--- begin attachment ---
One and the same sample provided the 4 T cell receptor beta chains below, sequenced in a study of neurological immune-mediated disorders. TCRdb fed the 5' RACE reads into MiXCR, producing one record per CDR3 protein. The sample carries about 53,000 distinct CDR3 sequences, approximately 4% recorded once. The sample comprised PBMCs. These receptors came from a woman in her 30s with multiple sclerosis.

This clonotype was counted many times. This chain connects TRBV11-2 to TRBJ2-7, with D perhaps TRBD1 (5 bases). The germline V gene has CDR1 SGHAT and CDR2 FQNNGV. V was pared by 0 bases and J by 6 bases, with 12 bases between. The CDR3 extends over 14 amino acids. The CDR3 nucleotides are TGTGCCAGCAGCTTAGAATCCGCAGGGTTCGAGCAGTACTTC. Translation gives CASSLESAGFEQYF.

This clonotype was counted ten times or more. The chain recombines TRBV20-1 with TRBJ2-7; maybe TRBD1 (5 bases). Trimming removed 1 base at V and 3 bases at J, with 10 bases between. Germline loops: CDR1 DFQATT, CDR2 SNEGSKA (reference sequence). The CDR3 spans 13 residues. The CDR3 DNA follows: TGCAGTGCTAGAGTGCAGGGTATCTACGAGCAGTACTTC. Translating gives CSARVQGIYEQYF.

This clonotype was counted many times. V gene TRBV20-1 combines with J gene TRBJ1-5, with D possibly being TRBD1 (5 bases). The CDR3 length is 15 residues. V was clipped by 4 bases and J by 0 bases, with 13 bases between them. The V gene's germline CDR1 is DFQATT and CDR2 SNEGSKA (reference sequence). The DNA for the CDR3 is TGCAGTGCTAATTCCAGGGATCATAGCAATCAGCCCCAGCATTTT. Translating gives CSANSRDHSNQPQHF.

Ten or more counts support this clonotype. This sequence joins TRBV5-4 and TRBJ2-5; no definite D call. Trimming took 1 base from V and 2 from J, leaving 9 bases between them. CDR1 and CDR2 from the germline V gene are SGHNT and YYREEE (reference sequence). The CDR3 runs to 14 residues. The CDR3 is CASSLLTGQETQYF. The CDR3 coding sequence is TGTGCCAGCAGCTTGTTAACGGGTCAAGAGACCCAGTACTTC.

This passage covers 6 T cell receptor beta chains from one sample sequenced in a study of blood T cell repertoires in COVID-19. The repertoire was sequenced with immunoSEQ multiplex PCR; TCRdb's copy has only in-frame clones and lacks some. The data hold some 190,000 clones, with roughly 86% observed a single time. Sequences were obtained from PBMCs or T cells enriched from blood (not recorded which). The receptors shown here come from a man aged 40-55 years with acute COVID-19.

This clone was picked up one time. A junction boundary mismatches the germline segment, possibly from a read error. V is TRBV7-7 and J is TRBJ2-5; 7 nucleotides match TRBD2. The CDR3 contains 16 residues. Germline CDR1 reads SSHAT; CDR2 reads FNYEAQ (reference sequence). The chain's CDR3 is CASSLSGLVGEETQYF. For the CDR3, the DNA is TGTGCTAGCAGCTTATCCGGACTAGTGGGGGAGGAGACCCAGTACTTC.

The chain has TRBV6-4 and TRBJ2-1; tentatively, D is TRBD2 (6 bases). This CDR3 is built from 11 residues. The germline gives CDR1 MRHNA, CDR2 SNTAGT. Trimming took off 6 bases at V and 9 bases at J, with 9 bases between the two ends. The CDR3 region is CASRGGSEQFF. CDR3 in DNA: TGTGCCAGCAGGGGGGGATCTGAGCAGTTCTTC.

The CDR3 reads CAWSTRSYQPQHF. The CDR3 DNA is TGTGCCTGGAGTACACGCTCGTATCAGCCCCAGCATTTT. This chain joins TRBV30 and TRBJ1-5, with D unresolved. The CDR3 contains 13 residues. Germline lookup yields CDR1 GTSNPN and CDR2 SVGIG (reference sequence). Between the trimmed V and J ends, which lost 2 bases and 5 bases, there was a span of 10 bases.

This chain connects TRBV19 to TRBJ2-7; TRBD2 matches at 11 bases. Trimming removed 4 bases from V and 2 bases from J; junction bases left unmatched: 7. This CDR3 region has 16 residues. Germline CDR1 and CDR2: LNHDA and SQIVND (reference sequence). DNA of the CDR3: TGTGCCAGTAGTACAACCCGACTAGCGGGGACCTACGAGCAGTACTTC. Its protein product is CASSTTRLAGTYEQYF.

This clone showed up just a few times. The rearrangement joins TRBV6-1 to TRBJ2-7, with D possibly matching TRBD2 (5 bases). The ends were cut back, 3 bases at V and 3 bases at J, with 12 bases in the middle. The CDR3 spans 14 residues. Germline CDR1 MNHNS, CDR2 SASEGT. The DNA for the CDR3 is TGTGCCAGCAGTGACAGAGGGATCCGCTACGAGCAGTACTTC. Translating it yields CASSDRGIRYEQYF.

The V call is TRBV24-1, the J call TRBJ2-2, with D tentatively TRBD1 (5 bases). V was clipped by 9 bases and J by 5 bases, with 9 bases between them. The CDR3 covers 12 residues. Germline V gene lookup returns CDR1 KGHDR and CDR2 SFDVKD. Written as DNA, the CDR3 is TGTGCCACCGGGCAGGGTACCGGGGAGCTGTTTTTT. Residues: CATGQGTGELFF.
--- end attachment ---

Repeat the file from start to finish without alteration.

One and the same sample provided the 4 T cell receptor beta chains below, sequenced in a study of neurological immune-mediated disorders. TCRdb fed the 5' RACE reads into MiXCR, producing one record per CDR3 protein. The sample carries about 53,000 distinct CDR3 sequences, approximately 4% recorded once. The sample comprised PBMCs. These receptors came from a woman in her 30s with multiple sclerosis.

This clonotype was counted many times. This chain connects TRBV11-2 to TRBJ2-7, with D perhaps TRBD1 (5 bases). The germline V gene has CDR1 SGHAT and CDR2 FQNNGV. V was pared by 0 bases and J by 6 bases, with 12 bases between. The CDR3 extends over 14 amino acids. The CDR3 nucleotides are TGTGCCAGCAGCTTAGAATCCGCAGGGTTCGAGCAGTACTTC. Translation gives CASSLESAGFEQYF.

This clonotype was counted ten times or more. The chain recombines TRBV20-1 with TRBJ2-7; maybe TRBD1 (5 bases). Trimming removed 1 base at V and 3 bases at J, with 10 bases between. Germline loops: CDR1 DFQATT, CDR2 SNEGSKA (reference sequence). The CDR3 spans 13 residues. The CDR3 DNA follows: TGCAGTGCTAGAGTGCAGGGTATCTACGAGCAGTACTTC. Translating gives CSARVQGIYEQYF.

This clonotype was counted many times. V gene TRBV20-1 combines with J gene TRBJ1-5, with D possibly being TRBD1 (5 bases). The CDR3 length is 15 residues. V was clipped by 4 bases and J by 0 bases, with 13 bases between them. The V gene's germline CDR1 is DFQATT and CDR2 SNEGSKA (reference sequence). The DNA for the CDR3 is TGCAGTGCTAATTCCAGGGATCATAGCAATCAGCCCCAGCATTTT. Translating gives CSANSRDHSNQPQHF.

Ten or more counts support this clonotype. This sequence joins TRBV5-4 and TRBJ2-5; no definite D call. Trimming took 1 base from V and 2 from J, leaving 9 bases between them. CDR1 and CDR2 from the germline V gene are SGHNT and YYREEE (reference sequence). The CDR3 runs to 14 residues. The CDR3 is CASSLLTGQETQYF. The CDR3 coding sequence is TGTGCCAGCAGCTTGTTAACGGGTCAAGAGACCCAGTACTTC.

This passage covers 6 T cell receptor beta chains from one sample sequenced in a study of blood T cell repertoires in COVID-19. The repertoire was sequenced with immunoSEQ multiplex PCR; TCRdb's copy has only in-frame clones and lacks some. The data hold some 190,000 clones, with roughly 86% observed a single time. Sequences were obtained from PBMCs or T cells enriched from blood (not recorded which). The receptors shown here come from a man aged 40-55 years with acute COVID-19.

This clone was picked up one time. A junction boundary mismatches the germline segment, possibly from a read error. V is TRBV7-7 and J is TRBJ2-5; 7 nucleotides match TRBD2. The CDR3 contains 16 residues. Germline CDR1 reads SSHAT; CDR2 reads FNYEAQ (reference sequence). The chain's CDR3 is CASSLSGLVGEETQYF. For the CDR3, the DNA is TGTGCTAGCAGCTTATCCGGACTAGTGGGGGAGGAGACCCAGTACTTC.

The chain has TRBV6-4 and TRBJ2-1; tentatively, D is TRBD2 (6 bases). This CDR3 is built from 11 residues. The germline gives CDR1 MRHNA, CDR2 SNTAGT. Trimming took off 6 bases at V and 9 bases at J, with 9 bases between the two ends. The CDR3 region is CASRGGSEQFF. CDR3 in DNA: TGTGCCAGCAGGGGGGGATCTGAGCAGTTCTTC.

The CDR3 reads CAWSTRSYQPQHF. The CDR3 DNA is TGTGCCTGGAGTACACGCTCGTATCAGCCCCAGCATTTT. This chain joins TRBV30 and TRBJ1-5, with D unresolved. The CDR3 contains 13 residues. Germline lookup yields CDR1 GTSNPN and CDR2 SVGIG (reference sequence). Between the trimmed V and J ends, which lost 2 bases and 5 bases, there was a span of 10 bases.

This chain connects TRBV19 to TRBJ2-7; TRBD2 matches at 11 bases. Trimming removed 4 bases from V and 2 bases from J; junction bases left unmatched: 7. This CDR3 region has 16 residues. Germline CDR1 and CDR2: LNHDA and SQIVND (reference sequence). DNA of the CDR3: TGTGCCAGTAGTACAACCCGACTAGCGGGGACCTACGAGCAGTACTTC. Its protein product is CASSTTRLAGTYEQYF.

This clone showed up just a few times. The rearrangement joins TRBV6-1 to TRBJ2-7, with D possibly matching TRBD2 (5 bases). The ends were cut back, 3 bases at V and 3 bases at J, with 12 bases in the middle. The CDR3 spans 14 residues. Germline CDR1 MNHNS, CDR2 SASEGT. The DNA for the CDR3 is TGTGCCAGCAGTGACAGAGGGATCCGCTACGAGCAGTACTTC. Translating it yields CASSDRGIRYEQYF.

The V call is TRBV24-1, the J call TRBJ2-2, with D tentatively TRBD1 (5 bases). V was clipped by 9 bases and J by 5 bases, with 9 bases between them. The CDR3 covers 12 residues. Germline V gene lookup returns CDR1 KGHDR and CDR2 SFDVKD. Written as DNA, the CDR3 is TGTGCCACCGGGCAGGGTACCGGGGAGCTGTTTTTT. Residues: CATGQGTGELFF.